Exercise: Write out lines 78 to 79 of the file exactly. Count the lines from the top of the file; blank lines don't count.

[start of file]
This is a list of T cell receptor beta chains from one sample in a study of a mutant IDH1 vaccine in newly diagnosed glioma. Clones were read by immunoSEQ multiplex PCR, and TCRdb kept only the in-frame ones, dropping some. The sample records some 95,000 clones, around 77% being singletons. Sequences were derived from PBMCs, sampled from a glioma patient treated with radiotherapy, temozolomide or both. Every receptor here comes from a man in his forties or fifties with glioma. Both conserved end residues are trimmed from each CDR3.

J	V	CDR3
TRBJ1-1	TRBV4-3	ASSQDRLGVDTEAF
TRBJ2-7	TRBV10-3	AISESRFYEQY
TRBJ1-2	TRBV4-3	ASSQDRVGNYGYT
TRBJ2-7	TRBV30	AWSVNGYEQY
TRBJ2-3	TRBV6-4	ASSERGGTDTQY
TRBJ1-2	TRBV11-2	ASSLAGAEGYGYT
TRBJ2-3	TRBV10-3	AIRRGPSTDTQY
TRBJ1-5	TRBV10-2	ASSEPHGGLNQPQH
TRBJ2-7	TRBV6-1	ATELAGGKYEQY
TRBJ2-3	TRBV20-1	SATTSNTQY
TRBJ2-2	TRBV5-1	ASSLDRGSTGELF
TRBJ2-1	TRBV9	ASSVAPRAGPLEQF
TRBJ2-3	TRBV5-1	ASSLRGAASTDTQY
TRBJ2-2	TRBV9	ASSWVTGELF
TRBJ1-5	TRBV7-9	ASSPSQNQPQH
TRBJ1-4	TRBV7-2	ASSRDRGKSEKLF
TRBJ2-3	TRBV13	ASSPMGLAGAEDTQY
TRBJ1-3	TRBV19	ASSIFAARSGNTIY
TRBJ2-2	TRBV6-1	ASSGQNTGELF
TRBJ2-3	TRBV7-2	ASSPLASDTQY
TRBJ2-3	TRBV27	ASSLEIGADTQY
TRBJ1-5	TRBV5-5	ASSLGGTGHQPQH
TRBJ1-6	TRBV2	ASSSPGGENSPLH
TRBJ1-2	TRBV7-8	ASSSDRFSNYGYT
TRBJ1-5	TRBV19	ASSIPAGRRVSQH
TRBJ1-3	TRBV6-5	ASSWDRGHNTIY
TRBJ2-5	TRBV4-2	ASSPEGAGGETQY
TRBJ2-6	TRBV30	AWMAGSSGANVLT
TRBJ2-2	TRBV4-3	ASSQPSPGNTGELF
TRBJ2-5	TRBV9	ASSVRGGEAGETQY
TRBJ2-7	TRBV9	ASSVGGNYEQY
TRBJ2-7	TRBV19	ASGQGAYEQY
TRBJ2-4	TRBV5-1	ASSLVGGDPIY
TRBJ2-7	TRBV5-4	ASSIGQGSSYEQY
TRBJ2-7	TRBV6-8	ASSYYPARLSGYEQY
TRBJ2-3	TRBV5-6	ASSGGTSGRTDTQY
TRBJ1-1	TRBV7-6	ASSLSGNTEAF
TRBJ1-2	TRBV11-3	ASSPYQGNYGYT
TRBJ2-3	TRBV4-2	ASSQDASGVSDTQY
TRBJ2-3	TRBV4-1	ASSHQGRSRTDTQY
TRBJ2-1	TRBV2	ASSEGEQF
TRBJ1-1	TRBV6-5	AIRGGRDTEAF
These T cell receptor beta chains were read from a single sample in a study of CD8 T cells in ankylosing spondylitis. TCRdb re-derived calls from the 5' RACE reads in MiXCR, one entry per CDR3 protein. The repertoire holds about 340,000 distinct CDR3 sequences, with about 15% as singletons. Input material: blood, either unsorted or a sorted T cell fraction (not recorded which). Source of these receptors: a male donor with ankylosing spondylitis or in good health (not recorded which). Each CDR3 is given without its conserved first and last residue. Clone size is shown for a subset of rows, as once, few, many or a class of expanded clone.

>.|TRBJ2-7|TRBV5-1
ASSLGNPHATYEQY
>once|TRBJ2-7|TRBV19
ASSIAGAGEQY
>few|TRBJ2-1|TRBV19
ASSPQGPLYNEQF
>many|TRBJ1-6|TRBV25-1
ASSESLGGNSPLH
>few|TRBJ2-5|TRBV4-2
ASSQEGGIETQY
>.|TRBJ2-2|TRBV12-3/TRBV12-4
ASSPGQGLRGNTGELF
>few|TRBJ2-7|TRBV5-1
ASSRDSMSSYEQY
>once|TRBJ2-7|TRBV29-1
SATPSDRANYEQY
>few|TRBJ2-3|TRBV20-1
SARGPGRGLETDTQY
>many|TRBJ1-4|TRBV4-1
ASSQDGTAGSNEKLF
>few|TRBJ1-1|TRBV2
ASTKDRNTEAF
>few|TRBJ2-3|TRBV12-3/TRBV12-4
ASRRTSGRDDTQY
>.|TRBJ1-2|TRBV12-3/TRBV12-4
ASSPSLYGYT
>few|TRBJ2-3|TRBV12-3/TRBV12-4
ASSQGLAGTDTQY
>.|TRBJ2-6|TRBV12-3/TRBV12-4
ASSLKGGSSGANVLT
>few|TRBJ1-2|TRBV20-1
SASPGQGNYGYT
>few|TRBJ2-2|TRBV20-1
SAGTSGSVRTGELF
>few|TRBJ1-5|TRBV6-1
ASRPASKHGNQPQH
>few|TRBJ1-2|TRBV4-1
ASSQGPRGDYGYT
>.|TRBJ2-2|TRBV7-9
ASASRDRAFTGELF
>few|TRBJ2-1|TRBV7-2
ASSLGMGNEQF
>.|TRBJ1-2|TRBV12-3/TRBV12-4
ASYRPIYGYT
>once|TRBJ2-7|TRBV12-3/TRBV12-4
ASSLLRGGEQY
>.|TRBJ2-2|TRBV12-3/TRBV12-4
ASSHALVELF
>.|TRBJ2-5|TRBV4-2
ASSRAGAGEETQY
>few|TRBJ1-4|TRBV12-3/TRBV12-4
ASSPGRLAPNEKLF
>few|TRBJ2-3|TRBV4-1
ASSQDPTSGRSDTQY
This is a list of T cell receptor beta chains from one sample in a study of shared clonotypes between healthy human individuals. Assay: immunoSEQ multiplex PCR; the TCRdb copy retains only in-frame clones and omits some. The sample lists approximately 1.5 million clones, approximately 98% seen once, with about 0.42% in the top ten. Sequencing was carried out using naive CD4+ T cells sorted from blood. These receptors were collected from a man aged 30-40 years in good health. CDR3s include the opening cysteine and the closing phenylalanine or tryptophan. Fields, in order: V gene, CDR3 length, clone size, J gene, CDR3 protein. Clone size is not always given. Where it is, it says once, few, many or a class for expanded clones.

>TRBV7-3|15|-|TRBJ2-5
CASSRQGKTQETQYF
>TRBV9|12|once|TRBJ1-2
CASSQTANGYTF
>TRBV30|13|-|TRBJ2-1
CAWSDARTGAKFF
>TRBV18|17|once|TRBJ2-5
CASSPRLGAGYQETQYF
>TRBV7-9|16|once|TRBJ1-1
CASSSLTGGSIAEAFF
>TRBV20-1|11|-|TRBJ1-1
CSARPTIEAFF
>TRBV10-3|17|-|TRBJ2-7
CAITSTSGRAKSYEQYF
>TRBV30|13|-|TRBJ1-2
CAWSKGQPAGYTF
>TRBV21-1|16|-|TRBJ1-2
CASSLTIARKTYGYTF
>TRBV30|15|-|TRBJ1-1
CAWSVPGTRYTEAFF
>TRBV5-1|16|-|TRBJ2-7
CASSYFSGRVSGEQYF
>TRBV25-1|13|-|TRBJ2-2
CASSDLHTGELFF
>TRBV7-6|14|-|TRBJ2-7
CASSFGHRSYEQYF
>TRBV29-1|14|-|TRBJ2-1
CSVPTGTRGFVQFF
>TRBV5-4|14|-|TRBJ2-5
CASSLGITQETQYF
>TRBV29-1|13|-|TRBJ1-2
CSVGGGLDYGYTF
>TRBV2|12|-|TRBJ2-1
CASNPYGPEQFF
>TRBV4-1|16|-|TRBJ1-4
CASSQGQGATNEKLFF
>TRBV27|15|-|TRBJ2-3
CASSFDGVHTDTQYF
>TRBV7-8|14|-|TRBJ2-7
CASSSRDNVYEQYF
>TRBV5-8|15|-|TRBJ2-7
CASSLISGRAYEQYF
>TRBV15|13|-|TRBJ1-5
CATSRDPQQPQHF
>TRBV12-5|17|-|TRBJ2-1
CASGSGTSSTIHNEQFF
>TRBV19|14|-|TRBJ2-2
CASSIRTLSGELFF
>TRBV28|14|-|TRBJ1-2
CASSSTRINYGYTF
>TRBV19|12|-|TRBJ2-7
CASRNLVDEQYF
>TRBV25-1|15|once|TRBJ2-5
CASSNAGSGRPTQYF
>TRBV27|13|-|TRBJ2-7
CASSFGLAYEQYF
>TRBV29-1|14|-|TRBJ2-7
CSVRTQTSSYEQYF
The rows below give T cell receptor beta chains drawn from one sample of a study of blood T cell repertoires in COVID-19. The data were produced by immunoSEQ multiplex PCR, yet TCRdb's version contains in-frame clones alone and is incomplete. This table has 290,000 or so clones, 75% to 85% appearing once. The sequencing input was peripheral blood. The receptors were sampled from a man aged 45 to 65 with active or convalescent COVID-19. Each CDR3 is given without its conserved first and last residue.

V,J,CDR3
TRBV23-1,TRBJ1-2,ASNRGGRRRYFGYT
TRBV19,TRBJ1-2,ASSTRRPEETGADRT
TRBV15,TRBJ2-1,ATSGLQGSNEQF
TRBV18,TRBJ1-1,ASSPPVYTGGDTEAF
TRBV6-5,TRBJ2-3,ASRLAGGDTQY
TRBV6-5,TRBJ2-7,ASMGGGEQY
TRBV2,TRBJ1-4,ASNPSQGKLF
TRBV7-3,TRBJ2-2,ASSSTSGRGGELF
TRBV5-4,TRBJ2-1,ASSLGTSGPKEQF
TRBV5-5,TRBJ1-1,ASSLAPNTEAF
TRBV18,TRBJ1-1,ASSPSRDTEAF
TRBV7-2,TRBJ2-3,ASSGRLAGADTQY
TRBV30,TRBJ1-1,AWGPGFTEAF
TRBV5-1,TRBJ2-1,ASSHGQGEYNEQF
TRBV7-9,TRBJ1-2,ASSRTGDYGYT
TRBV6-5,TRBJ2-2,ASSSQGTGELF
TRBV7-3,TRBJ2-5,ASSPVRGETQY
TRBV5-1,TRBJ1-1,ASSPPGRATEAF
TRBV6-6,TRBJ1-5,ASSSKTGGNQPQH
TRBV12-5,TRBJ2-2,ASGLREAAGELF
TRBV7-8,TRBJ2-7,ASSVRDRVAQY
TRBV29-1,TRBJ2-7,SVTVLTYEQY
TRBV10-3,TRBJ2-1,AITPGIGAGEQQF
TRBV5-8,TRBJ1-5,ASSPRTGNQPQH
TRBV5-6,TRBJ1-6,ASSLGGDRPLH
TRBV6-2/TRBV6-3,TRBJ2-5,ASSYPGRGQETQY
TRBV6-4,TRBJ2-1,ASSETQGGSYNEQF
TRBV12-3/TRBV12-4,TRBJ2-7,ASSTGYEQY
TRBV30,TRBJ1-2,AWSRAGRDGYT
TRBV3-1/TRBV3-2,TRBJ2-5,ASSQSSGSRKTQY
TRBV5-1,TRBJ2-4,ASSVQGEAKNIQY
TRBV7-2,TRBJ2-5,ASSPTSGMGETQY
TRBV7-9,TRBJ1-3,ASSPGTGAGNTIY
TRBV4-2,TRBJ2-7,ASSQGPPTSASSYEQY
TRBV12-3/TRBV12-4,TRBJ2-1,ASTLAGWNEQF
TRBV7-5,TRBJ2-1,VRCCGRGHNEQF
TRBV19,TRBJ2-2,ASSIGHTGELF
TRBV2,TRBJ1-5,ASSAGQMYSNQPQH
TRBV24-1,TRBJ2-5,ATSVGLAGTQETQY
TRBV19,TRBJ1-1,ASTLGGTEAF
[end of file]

>few|TRBJ2-2|TRBV20-1
SAGTSGSVRTGELF